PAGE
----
Travelers flock to Florida for its pristine beaches but many are missing out on one of the country’s most historic towns, St. Augustine, located just 30 minutes south of Jacksonville on North Florida’s first coast. It was Ponce de Leon’s quest for the Fountain of Youth that led him to Florida in 1513, and today, this is one of St. Augustine’s most popular attractions. Decades later in 1565, Spanish explorer Pedro Menéndez de Avilés established the Oldest City, which celebrated its 450th anniversary in 2015. The Spanish influence is still prevalent all over the city through the architecture, food, and cultural attractions. Visitors will feel as though they are transported to another era.

Much of the historic district is walkable, although the old trolleys and horse-drawn carriages are a great way to see the city. You’ll find both tourists and locals strolling St. George’s Street, the city’s historic district lined with cobblestone streets, quaint outdoor cafes, and offbeat artisan shops.

Exploring History
St. Augustine has become somewhat of a school field trip mecca, allowing students to experience the country’s history up close and personal. The city’s top attractions offer a glimpse into Old World life.

Castillo de San Marcos is one of the iconic historic structures of North Florida constructed by the Spanish between 1672 and 1695. You can listen to park ranger talks, enjoy the green park surrounding the fort, and watch reenactments and weapons demonstrations in period costume.

Fort Matanzas guarded St. Augustine’s waterway as the conflict between European nations raged. The ferry ride across to Fort Matanzas gives visitors a chance to enjoy the natural scenery that surrounds the Matanzas River.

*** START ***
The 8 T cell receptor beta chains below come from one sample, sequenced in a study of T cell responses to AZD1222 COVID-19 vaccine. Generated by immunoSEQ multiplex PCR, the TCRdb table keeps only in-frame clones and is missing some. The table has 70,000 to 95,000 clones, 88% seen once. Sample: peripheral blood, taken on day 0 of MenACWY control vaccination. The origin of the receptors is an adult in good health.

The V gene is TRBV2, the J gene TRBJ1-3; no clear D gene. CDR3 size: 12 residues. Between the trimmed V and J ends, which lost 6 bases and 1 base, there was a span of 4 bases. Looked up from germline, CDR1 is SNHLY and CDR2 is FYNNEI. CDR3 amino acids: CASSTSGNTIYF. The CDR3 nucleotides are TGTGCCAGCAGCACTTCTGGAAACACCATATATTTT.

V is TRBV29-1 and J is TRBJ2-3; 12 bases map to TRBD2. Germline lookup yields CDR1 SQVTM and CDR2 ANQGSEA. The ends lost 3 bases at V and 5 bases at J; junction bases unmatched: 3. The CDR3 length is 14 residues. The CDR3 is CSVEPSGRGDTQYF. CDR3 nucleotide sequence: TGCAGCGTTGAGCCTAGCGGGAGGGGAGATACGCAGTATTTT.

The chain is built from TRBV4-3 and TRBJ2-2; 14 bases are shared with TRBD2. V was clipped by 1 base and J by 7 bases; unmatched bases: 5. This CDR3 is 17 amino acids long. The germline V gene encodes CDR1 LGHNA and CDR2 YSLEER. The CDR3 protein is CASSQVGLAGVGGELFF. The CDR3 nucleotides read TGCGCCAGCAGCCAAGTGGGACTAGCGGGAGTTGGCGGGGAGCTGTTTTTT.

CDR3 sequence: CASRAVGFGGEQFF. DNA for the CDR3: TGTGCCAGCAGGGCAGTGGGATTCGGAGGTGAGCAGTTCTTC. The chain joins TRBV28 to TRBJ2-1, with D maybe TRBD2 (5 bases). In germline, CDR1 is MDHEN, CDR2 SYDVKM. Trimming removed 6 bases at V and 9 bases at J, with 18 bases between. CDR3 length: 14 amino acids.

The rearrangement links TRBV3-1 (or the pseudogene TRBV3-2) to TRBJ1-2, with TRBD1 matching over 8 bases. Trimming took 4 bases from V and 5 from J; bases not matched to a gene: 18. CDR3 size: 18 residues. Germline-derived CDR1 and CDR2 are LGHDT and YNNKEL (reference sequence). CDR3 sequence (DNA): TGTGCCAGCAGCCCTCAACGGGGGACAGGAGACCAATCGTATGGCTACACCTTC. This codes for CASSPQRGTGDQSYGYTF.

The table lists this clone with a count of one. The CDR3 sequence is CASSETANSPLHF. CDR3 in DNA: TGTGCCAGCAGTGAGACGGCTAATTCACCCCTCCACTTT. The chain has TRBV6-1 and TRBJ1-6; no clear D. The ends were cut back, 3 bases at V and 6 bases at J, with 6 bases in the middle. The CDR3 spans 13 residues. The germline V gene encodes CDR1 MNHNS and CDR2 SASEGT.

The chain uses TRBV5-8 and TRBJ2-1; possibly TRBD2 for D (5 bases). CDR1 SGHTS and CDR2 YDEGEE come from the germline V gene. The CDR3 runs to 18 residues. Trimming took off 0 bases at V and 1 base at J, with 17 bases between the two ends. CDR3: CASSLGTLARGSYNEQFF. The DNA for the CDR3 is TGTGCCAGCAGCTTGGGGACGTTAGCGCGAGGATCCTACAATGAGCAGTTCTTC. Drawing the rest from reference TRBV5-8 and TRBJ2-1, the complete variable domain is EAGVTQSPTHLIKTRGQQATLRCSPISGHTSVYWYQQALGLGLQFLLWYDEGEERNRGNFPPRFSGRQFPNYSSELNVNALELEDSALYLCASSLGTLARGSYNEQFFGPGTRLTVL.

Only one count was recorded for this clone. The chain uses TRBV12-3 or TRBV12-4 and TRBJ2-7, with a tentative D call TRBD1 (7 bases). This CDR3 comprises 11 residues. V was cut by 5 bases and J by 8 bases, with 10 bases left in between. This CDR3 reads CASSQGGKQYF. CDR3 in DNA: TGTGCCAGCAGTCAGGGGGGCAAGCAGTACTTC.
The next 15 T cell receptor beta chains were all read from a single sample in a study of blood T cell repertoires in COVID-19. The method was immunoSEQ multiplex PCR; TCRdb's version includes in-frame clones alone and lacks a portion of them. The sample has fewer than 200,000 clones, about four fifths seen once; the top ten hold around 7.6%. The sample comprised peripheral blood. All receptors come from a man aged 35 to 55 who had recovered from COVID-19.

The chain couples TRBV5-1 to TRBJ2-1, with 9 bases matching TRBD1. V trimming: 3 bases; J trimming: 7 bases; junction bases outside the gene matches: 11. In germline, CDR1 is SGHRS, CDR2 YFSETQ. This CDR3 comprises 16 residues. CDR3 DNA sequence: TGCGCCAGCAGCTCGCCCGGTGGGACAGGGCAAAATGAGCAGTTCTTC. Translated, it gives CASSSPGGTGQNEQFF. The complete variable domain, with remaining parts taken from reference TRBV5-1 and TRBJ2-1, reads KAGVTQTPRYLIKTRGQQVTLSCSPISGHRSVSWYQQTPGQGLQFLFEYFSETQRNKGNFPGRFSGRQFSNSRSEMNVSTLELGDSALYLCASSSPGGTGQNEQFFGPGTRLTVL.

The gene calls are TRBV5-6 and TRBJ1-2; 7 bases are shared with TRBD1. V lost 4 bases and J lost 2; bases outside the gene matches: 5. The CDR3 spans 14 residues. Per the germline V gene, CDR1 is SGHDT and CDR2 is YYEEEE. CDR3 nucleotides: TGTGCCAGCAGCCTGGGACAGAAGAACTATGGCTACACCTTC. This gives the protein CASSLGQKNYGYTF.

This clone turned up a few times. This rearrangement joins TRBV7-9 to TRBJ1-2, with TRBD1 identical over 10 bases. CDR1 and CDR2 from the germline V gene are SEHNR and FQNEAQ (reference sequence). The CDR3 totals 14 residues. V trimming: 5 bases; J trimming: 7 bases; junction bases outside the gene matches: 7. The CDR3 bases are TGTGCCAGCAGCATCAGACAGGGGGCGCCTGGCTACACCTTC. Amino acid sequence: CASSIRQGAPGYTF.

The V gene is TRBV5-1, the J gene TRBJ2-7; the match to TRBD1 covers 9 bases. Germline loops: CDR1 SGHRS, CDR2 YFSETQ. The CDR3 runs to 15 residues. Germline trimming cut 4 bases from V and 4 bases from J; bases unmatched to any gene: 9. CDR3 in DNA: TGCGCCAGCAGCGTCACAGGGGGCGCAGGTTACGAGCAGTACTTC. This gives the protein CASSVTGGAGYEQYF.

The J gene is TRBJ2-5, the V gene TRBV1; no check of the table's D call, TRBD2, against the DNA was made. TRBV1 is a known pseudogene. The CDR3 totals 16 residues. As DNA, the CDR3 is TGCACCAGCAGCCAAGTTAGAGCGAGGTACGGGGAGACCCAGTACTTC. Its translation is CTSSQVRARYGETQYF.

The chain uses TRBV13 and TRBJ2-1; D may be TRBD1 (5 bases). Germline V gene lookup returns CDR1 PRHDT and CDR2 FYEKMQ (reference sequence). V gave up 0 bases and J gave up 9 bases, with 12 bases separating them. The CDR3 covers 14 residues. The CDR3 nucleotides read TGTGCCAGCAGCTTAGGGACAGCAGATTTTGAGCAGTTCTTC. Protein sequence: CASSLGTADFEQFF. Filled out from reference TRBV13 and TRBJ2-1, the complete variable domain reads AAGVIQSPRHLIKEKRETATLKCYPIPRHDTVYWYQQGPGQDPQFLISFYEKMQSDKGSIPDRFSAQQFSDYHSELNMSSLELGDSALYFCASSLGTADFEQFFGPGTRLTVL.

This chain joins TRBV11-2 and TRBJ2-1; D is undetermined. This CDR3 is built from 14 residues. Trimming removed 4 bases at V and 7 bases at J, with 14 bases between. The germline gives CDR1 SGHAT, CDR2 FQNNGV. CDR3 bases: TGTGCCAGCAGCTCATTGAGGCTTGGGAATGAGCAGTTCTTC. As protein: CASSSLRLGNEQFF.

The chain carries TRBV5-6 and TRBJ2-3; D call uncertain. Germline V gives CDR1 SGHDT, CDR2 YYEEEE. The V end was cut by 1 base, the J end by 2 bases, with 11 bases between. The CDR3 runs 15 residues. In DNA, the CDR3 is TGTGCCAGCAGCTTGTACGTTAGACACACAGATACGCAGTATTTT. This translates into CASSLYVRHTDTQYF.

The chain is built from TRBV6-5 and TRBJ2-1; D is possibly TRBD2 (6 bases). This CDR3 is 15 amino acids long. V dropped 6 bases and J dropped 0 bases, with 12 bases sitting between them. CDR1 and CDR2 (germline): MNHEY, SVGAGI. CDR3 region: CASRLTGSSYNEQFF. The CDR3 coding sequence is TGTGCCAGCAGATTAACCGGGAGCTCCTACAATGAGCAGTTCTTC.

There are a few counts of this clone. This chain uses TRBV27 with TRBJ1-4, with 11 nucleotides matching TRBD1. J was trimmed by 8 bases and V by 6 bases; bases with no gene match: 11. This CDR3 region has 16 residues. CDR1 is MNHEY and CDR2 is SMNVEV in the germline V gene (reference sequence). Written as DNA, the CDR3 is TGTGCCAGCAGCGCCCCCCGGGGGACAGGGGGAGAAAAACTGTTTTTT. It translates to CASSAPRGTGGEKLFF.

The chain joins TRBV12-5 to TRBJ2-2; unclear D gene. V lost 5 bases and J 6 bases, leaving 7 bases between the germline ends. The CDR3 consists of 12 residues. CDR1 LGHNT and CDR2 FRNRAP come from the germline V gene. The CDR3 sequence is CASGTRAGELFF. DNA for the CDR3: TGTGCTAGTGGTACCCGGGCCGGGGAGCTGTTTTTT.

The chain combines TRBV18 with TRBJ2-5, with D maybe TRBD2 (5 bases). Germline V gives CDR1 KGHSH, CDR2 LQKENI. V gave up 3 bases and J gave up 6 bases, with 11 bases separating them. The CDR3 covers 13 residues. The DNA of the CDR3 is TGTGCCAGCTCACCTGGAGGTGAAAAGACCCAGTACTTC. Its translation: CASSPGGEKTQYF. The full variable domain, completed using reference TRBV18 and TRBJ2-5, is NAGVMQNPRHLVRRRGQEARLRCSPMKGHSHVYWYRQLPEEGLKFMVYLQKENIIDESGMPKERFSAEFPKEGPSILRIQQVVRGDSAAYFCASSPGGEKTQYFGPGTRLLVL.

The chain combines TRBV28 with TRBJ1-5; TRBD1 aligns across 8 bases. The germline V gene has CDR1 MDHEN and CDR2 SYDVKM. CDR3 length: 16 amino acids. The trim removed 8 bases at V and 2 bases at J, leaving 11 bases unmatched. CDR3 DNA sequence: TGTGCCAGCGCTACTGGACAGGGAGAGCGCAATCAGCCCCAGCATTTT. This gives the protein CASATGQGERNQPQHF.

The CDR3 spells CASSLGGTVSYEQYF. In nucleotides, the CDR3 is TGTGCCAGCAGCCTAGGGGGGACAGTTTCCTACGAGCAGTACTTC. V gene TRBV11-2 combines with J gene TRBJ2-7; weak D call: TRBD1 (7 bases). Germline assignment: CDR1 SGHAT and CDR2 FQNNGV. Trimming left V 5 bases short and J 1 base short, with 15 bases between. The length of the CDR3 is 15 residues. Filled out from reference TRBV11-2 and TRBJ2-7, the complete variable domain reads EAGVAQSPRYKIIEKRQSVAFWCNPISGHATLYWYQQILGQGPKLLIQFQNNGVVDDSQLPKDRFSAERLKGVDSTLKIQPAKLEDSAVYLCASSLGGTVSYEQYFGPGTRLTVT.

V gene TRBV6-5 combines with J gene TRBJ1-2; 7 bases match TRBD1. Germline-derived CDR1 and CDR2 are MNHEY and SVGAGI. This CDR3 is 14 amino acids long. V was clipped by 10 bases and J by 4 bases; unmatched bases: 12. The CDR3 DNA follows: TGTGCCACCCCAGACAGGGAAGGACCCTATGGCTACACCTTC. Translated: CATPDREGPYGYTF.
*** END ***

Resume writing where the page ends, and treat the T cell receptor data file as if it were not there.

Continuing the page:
Fort Matanzas Photo courtesy of FloridasHistoricCoast.com

Fort Matanzas
Photo courtesy of FloridasHistoricCoast.com

St. Augustine Pirate & Treasure Museum offers the world’s largest collection of authentic pirate artifacts and interactive exhibits.

Built in 1887, the Lightner Museum features costumes, furnishings and other artifacts from 19th Century daily life.

Fountain of Youth Archaeological Park is the original site of the nation’s oldest city. Located on 15 beautiful waterfront acres, you can see the real Spanish watchtower, the Menendez 1565 settlement field, and a 600-foot founders riverwalk.

Fountain of Youth Photo courtesy of FloridasHistoricCoast.com

Oldest House Museum is Florida’s oldest Spanish colonial dwelling and a National Historic Landmark.

Old Florida Museum is St. Augustine’s only hands-on, interactive history museum. Guests can experience life in this time period through the tools, weapons, and homes featured in the museum. Hour-long educational programs on Timucuan natives, Colonial Spanish Florida, early Florida pioneers, and archeology are also available.

Fort Mose Historic State Park is the first free African settlement in North America and a premier site on the Florida Black Heritage trail, the Civil War and the Emancipation Proclamation by over a century. Fort Mose was the northern defense post for St. Augustine.